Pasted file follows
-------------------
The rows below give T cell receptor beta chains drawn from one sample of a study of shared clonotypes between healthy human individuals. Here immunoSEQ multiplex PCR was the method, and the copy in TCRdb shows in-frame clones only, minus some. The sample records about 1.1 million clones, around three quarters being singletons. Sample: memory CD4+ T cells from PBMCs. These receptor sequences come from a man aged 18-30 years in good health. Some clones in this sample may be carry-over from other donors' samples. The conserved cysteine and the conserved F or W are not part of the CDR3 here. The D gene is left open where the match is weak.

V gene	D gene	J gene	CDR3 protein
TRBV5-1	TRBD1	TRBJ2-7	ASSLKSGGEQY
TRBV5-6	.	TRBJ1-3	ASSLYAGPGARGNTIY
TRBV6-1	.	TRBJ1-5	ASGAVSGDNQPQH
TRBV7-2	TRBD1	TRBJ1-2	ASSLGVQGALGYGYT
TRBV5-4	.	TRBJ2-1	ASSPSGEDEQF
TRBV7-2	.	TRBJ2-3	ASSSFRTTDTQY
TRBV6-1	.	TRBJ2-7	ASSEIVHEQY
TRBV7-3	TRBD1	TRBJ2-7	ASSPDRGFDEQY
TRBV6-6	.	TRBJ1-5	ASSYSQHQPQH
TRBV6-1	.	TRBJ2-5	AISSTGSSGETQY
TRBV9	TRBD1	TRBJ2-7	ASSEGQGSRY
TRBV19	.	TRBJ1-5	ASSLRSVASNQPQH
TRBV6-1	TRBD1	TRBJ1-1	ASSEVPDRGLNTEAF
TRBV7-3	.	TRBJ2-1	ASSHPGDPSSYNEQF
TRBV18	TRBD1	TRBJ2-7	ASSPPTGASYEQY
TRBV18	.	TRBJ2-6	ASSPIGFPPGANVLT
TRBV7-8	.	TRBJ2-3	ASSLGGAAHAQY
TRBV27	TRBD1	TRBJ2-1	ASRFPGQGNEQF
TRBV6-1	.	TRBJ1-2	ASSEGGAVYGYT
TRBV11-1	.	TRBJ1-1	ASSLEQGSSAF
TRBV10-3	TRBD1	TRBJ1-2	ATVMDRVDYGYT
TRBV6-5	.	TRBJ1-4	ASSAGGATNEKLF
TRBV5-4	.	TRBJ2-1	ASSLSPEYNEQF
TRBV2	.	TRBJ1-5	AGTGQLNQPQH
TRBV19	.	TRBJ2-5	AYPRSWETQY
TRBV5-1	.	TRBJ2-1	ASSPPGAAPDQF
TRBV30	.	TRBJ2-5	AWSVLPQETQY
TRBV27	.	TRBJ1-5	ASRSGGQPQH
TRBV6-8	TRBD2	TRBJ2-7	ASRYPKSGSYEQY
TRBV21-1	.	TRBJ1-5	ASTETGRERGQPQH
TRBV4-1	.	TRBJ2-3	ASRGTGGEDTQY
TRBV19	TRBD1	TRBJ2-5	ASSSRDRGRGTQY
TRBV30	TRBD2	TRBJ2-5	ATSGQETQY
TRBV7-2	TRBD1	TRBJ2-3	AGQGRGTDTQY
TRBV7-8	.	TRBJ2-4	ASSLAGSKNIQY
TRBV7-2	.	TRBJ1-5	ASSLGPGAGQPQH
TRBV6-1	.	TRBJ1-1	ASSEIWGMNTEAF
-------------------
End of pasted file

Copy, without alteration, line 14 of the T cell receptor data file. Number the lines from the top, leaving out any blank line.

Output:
TRBV19	.	TRBJ1-5	ASSLRSVASNQPQH